Here we spent two days. On the first day, we traveled to Pevensey Castle--which is where William the Conqueror landed, sheltered, and prepared for the battle of Hastings in 1066. What you see there now wasn't actually what William saw (there were still Roman ruins on the site at the time), but it was interesting nonetheless.



And then we tromped through the countryside back to the adjoining town.  This is something so completely English that it seems really weird to Americans.  If you entered someone's paddock in, say, Montana with the intention of 'cutting through' to get where you're going, someone may either call the police or shoot you. But in England, you simply close the gate behind you and try to avoid the cow pies (and the very nearby cows (or sheep or whatever)).  It's really fantastic, once you get used to it.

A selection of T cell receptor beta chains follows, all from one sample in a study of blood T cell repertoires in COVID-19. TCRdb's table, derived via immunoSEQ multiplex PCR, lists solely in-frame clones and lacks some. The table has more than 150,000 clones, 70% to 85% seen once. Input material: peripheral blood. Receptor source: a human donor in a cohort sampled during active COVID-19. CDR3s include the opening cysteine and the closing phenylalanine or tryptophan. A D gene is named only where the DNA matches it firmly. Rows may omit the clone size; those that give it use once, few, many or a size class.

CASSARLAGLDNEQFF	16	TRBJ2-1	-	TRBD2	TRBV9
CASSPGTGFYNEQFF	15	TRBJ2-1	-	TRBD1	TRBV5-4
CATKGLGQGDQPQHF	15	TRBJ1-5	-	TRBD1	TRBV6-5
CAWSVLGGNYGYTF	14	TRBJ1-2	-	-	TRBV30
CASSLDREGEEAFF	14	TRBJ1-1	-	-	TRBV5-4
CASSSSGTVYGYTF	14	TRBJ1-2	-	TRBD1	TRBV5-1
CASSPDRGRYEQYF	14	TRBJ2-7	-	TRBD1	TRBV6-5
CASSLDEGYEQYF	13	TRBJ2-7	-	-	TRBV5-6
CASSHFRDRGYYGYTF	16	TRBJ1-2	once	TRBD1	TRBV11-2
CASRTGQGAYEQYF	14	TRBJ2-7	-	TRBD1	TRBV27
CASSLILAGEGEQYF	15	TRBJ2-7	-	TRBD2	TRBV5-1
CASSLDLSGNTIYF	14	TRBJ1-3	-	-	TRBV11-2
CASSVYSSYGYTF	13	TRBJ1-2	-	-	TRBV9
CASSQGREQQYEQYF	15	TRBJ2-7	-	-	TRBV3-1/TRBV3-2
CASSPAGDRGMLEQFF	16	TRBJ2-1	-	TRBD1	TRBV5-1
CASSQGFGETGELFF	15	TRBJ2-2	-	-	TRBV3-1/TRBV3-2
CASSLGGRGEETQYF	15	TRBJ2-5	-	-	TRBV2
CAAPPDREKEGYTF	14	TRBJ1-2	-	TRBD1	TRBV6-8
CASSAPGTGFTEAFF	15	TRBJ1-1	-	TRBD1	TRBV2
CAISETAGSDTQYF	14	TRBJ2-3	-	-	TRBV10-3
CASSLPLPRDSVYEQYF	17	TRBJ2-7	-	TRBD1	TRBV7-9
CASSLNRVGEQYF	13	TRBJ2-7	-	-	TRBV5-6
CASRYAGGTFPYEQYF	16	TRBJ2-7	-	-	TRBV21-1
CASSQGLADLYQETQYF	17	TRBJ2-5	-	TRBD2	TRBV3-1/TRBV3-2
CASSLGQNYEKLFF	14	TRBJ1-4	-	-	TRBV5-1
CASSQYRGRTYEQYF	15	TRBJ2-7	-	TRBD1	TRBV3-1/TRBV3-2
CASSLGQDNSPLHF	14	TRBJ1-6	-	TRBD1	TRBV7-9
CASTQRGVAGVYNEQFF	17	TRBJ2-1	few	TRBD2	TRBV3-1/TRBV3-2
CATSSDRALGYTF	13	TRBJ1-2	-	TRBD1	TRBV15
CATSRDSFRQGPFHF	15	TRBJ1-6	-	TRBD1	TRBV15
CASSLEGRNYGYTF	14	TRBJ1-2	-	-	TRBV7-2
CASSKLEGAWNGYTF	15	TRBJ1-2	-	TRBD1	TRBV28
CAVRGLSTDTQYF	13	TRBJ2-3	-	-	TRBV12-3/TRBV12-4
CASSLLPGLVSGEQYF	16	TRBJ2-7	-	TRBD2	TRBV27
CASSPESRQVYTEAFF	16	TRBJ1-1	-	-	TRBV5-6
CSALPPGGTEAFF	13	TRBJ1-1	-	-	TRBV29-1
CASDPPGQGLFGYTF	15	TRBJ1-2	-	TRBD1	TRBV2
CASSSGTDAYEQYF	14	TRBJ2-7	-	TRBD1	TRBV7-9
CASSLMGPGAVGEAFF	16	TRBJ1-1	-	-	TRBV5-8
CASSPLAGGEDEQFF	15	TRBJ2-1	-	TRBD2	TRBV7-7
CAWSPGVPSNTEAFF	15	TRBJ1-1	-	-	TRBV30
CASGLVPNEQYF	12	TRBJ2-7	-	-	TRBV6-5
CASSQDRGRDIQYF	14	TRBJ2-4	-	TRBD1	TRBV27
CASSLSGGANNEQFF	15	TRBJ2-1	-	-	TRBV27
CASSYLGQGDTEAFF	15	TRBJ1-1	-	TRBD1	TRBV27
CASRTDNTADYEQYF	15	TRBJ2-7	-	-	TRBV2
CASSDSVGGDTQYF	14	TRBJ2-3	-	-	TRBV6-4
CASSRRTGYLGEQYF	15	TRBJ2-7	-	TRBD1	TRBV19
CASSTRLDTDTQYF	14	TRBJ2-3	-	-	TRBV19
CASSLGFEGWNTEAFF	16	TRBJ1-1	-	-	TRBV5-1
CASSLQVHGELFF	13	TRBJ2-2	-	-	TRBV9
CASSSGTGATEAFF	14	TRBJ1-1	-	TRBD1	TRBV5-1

Our second day was spent hiking along the coast, seeing some really beautiful limestone cliffs as we went, and getting pelted by rain.




In the next photo you can see the cafe where we sheltered for lunch.  We came in sopping wet (I had never stuck my face under a bathroom hand blow dryer before that day.  Oh the warmth was beautiful.) and demanding soup.  We chatted to the locals behind the counter about the weather and they assured us that this was a pretty normal day, that it wasn't bad weather until the sand on the beach (a good few stories below) started blowing up and hitting the windows.  Our soaked selves suddenly appreciated not being there on a 'bad' day.


A good view of some of the Seven Sisters, seven hills just west of where we ate lunch.


And I'm going to leave you with one last photo.  I don't normally take photos of my hotel room, but this one had a most interesting curtain.  I'm pretty sure Sully (the big blue one) from Monsters Inc. got into some shady business dealings with a mobster in Eastbourne and got skinned for his troubles. Not sure how he ended up a curtain though...maybe the mobster owned the hotel and other rooms had curtain-skins of other Monsters?